How their trouble started


The scheme promised a hassle-free investment in the properties in Memphis and Indianapolis.

Investors were told they would own the properties, which would be repaired before being rented out within three to six months. Then they would be earning passive income from the tenants.

None of the investors was familiar with the US property market and they left it to self-styled property guru Clara Tan, who allegedly told them she would handle everything, from the loans to legal letters.

That CTL Global appeared to be a "one-stop shop" drew many of the Singaporean investors in.

Then, out of the blue, the home owners received letters from lawyers in the US telling them to pay up or their property would face foreclosure.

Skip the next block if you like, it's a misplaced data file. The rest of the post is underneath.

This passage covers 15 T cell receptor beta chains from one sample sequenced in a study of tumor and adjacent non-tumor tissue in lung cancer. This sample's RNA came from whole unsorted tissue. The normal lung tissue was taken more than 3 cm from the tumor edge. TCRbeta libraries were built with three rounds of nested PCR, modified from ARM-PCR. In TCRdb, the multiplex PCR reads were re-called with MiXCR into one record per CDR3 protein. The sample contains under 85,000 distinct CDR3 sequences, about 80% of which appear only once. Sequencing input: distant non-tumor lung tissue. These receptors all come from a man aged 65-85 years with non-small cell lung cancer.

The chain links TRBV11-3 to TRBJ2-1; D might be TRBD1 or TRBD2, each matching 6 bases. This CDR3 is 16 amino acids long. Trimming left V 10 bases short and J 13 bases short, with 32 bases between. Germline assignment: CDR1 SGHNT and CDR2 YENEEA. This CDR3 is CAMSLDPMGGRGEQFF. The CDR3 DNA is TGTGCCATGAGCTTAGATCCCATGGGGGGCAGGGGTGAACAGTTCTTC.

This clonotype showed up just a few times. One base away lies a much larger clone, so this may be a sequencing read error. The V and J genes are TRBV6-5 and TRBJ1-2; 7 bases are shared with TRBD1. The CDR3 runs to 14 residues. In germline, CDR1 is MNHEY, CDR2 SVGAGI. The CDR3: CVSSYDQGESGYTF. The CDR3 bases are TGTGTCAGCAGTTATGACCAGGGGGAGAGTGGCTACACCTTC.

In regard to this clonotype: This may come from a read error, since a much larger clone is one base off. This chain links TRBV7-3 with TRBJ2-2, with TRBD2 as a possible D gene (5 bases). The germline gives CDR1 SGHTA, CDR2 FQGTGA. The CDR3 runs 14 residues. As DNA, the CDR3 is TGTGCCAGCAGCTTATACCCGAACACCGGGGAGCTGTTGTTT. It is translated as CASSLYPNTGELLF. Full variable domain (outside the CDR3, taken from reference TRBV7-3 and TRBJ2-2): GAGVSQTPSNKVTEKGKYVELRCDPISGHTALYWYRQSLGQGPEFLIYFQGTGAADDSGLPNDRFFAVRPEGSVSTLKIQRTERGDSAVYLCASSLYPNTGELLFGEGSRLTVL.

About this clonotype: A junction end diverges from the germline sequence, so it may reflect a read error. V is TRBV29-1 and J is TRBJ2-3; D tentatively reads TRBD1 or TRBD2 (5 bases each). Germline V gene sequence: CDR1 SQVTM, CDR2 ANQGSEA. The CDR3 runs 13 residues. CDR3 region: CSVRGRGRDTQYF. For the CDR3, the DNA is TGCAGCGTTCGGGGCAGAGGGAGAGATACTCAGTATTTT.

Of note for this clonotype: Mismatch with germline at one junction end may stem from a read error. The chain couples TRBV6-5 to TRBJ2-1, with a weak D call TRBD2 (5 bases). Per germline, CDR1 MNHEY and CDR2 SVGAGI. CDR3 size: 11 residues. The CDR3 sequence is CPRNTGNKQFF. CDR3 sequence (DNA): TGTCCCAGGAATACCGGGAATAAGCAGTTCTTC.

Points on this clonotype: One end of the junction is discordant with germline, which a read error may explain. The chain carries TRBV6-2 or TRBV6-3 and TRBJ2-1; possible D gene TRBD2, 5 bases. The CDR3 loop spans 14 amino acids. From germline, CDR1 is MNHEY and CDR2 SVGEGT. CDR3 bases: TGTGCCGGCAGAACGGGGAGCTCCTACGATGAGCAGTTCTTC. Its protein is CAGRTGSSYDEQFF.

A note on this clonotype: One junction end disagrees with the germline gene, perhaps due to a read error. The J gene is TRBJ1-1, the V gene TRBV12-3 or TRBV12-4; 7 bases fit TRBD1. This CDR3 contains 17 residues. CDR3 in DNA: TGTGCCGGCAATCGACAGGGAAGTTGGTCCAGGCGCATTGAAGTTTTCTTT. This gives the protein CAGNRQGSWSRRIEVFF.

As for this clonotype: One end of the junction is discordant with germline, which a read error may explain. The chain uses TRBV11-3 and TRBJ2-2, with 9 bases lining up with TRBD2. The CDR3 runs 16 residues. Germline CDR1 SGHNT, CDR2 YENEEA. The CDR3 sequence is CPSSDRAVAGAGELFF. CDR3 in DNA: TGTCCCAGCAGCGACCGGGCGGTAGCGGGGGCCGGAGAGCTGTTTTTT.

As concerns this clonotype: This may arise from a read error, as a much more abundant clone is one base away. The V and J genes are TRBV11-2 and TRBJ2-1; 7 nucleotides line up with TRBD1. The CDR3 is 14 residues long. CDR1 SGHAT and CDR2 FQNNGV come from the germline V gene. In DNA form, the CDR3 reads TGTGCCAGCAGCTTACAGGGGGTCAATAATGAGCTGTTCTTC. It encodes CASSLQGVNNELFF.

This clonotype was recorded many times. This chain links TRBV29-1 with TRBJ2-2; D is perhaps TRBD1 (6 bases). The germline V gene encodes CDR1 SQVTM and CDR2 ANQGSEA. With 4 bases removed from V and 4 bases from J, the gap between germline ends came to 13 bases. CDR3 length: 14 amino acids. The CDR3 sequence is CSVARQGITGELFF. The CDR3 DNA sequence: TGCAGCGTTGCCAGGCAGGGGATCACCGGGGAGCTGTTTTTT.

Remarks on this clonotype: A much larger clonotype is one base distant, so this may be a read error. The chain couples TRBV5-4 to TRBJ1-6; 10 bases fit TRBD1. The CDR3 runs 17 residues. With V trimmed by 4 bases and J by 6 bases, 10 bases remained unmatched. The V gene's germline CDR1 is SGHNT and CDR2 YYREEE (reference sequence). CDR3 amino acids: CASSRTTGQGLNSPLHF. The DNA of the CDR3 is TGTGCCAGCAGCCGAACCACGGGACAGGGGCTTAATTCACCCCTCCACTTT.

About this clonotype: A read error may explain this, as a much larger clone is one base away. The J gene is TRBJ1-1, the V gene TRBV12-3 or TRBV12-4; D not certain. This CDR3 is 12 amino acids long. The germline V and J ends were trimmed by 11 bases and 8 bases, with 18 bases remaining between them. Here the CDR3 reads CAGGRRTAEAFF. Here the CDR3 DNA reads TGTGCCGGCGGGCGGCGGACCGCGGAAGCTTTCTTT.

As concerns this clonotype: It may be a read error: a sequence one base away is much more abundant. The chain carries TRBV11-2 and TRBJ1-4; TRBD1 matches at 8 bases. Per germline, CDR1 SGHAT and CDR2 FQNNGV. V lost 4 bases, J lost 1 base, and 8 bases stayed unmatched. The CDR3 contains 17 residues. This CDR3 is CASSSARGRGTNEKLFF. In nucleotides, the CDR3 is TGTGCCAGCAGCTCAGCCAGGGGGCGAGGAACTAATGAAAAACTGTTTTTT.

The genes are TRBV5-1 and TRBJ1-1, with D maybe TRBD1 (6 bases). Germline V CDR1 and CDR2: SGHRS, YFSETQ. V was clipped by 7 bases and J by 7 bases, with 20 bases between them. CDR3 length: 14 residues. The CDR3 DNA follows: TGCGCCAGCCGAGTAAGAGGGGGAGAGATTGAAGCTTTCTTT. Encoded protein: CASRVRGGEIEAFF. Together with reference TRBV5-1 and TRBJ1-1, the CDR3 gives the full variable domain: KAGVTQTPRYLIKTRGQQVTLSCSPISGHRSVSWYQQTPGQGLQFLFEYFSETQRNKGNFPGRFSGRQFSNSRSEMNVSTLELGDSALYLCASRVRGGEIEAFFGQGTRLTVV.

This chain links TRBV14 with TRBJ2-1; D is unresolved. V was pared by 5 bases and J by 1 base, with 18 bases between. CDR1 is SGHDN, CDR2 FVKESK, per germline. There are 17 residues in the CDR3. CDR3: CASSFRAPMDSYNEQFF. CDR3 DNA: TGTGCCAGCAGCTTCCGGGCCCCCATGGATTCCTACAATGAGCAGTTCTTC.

At their wit's end, seven of the 300 investors decided to share their stories with the press.

The New Paper on Sunday met them on Jan 24. They said they received no returns from the rentals.

Instead, US banks sent them letters for mortgages unpaid and warned of foreclosing the properties.

Ms Tan, who made the "sales pitch", had also stopped taking calls and answering e-mails, they claimed.

The seven have since made police reports against both Ms Tan and CTL Global.